[0018] The liquid desiccant air conditioning systems disclosed herein can operate in various modes including cooling, heating, cooling and dehumidification, cooling and humidification, heating and dehumidification, and heating and humidification modes.

[0019] Many chillers and other compressor-based cooling systems have a separate heating subsystem using gas, steam, or other heat sources. These heating systems are used when outside air temperatures require the air to be heated, and also when latent and sensible loads require additional heating, e.g., in a greenhouse with many plants, a freezer section of a department store, and similar spaces with low Sensible Heat Ratio (SHR) cooling loads. Such heating systems are only used for reheat in ASHRAE Zone 1 (Tropical conditions). In ASHRAE Zone 2, they are used for both reheat and limited heating in winter time. Heat loads are small and may be provided by electric power. Design conditions only require a low concentration of Glycol to fully protect the unit, typically about 10%. For colder zones (ASHRAE Zones 3, 4, 5 USA), heating is often done with oil or gas and can be the main energy load of the unit. Lower minimum design temperatures require higher concentrations of Glycol (30-50%), but these cannot be accommodated without major changes in the sizing of heat exchangers and pumps. The disclosed design configurations for protecting the unit without the use of Glycol are especially important for the colder zones (ASHRAE Zones 2+ USA).

[0020] Both the electric and the oil/gas heating systems can be used for reheating the air directly or alternatively the heat transfer fluid to the regenerator during low SHR cooling and dehumidification in the summer. They can be either the main source of heating in winter time or they can augment the chiller when it is operating in a heatpump mode.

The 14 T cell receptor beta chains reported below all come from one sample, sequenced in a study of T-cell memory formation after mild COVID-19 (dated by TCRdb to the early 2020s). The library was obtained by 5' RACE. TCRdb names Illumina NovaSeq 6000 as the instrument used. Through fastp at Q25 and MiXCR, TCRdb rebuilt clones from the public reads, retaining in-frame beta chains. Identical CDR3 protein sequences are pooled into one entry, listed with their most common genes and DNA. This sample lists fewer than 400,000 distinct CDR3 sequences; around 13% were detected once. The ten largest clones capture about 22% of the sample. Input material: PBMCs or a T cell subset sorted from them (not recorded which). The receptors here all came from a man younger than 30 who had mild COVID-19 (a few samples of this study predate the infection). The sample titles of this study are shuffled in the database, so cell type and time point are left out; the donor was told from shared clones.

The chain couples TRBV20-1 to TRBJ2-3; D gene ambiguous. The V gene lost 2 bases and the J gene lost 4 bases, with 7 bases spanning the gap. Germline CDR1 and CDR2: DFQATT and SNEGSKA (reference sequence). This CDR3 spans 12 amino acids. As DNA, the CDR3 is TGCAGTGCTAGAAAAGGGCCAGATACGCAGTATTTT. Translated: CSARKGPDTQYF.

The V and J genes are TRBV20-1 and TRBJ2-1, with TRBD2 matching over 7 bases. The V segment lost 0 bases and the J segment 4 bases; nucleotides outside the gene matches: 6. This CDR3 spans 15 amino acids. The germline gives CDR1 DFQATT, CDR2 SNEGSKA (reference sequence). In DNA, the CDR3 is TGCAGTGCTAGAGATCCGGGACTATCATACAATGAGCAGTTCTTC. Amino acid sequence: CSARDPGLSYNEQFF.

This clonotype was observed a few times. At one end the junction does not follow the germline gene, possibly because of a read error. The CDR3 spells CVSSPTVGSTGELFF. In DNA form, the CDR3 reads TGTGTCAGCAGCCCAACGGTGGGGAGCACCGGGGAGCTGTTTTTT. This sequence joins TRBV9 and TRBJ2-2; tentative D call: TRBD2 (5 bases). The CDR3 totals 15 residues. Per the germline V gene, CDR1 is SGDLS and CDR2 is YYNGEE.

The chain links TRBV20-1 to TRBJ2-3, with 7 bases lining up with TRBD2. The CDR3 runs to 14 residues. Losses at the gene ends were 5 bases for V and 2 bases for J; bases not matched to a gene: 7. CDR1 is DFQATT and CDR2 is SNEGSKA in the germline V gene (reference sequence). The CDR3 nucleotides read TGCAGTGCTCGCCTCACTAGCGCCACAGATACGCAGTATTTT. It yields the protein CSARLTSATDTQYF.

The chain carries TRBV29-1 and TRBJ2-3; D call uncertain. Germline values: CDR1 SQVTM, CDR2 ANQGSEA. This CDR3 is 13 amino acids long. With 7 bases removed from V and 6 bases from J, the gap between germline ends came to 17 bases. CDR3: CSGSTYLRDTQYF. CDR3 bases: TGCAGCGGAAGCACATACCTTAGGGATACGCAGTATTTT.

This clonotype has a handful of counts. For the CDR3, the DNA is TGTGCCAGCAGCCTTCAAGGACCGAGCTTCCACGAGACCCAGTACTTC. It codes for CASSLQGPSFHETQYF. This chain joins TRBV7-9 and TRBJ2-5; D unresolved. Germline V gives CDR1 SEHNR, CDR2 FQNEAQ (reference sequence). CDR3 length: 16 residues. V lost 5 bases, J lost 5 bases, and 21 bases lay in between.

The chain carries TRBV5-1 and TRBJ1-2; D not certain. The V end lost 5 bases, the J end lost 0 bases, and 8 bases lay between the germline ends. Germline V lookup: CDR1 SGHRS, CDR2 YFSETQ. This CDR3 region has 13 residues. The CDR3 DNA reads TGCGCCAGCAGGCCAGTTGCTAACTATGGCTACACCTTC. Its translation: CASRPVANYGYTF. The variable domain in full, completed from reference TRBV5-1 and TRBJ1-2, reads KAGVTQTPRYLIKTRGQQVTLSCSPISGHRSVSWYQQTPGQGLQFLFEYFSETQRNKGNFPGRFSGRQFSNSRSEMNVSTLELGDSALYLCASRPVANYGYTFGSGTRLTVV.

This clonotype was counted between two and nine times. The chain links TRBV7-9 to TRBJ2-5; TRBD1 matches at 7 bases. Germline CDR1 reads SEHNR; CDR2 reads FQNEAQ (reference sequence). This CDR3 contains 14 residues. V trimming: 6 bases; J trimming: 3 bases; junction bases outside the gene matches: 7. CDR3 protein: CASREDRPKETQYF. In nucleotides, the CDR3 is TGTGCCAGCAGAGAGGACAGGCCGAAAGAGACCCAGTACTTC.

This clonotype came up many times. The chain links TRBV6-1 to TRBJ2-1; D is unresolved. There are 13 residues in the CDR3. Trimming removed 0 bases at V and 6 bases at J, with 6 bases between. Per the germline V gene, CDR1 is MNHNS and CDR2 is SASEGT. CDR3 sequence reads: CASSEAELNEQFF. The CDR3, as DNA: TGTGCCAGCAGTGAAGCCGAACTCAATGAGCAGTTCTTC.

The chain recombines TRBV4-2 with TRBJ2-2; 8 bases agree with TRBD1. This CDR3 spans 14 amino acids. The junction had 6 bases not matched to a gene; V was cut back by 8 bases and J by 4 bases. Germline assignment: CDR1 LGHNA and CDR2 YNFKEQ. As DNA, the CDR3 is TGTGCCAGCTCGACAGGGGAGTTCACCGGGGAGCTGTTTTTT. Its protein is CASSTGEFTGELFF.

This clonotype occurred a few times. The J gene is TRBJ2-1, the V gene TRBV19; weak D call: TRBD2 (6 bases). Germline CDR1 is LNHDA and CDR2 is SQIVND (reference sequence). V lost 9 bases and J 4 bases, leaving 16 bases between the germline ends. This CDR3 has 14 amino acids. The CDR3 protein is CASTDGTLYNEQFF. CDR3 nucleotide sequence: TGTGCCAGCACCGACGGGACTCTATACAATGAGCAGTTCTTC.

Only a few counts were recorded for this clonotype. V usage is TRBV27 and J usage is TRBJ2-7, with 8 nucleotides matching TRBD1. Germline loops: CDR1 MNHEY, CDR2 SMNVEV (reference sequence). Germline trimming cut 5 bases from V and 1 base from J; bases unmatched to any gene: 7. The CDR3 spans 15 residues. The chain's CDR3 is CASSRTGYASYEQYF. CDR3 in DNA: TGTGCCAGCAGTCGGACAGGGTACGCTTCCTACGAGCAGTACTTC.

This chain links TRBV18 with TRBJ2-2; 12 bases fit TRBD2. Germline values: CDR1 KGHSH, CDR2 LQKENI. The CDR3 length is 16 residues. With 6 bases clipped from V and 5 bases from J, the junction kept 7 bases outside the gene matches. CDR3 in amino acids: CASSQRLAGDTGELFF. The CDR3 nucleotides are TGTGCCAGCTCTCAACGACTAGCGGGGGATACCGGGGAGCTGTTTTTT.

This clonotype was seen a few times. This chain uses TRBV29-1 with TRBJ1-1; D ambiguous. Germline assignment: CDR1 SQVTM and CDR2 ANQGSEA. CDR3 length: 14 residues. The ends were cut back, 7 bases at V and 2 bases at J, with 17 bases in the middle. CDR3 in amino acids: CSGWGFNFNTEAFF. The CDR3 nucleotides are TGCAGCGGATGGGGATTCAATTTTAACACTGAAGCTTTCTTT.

[0021] The heat transfer fluid in liquid desiccant air-conditioning systems described above can be a refrigerant in some configurations, and also water or antifreeze solutions such as a water-based solution containing a Propylene or Polyethylene Glycol. Use of Glycol is particularly important in heating applications where the probability of below freezing temperatures affecting the heat transfer fluid is high. Mini-split systems like those described in U.S. Patent Application Publication No. 20140260399 and U.S. Patent No. 9470426 are a special case. In these systems, the conditioner is inside the building, but the regeneration unit and chiller/compressor components are kept outside the building, so that only these components require protection of the heat transfer fluid from freezing.

[0022] Traditional chillers use Glycol for antifreeze even when the compressor is not used in a heatpump mode. When the chiller components are exposed to outside air, they risk freezing without the Glycol. However, the use of Glycol and other antifreeze additives reduces system performance or requires an increase in the size of key components because of the lower heat capacity compared to pure water.

[0023] Various embodiments disclosed herein relate to liquid desiccant air-conditioning systems using antifreeze- free heat transfer fluids, which comprise heat transfer fluids like water with no antifreeze additive or only minimal amounts of antifreeze additives, e.g., the heat transfer fluid is no more than 10% antifreeze additive. These systems provide freeze protection through system design rather than reliance on Glycol or other antifreeze additives.